Each JWT goes through this process within the gateway (option 1), which essentially causes the
sub field to be transformed into an internal representation of the JWT holder, and then policies, ACLs and rate limits are hung off that identity instead of the JWT. This allows us to track an identity (the underlying user) across JWT refreshes.
Since there is an internal token that gets generated to identify the user, that token’s various session options can be used to manage the user, e.g. to block them across JWTs. A special case with JWT and OIDC is that this internal token ID is then added to this token as metadata so that it can be retrieved / audited later.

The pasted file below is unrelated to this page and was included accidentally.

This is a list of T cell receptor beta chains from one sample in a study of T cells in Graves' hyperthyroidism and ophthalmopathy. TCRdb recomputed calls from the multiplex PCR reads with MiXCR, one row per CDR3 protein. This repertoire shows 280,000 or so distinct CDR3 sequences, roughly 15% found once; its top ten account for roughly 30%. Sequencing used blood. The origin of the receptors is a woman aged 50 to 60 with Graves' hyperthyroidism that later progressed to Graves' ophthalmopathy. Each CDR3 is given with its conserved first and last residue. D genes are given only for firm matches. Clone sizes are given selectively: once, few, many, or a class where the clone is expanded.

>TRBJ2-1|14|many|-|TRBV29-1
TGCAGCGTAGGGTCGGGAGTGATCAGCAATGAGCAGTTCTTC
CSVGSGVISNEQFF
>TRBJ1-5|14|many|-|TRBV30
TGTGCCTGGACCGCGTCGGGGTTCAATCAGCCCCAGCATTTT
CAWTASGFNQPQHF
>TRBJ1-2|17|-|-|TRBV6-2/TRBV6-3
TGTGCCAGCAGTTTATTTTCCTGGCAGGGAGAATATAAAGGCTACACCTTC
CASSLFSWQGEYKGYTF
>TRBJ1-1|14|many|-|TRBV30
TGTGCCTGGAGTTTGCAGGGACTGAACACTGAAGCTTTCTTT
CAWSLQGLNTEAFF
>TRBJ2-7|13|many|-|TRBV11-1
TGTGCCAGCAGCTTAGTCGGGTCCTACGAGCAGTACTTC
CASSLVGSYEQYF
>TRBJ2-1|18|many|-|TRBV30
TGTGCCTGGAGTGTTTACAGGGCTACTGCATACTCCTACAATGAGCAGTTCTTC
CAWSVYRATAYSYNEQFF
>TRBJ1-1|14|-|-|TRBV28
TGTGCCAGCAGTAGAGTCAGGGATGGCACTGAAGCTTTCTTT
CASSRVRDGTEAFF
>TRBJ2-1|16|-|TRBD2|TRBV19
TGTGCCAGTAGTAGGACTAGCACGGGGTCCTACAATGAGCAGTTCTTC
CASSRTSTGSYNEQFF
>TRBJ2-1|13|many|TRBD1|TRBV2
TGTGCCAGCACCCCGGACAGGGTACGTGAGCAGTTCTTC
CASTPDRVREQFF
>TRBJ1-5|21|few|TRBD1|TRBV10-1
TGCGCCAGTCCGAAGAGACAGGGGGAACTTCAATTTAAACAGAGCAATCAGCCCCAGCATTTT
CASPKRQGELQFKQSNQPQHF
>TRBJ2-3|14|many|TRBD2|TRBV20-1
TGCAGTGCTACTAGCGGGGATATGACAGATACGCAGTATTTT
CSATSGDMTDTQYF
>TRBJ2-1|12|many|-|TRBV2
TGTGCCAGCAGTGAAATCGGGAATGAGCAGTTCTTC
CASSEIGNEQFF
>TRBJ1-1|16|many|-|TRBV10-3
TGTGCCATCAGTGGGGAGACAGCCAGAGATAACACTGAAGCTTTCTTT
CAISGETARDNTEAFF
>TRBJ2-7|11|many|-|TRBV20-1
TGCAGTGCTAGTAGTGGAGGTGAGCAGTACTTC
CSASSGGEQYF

To do this, you need to get an idea of what this internal token is, to do so, you can use the global header injector, and injecting the meta_data associated with the underlying token into the headers list as something you can trap / log.
The specific key for this JWT internal token ID is:
$tyk_meta.TykJWTSessionID, by adding this as a header value, you can trap / log the offending token ID, and then use the Dashboard REST API (viz. “Get a specific key”) to modify the session object, in this case you want to set the
is_insactive flag to
PUT this token data back into the dashboard, the JWT will be blocked.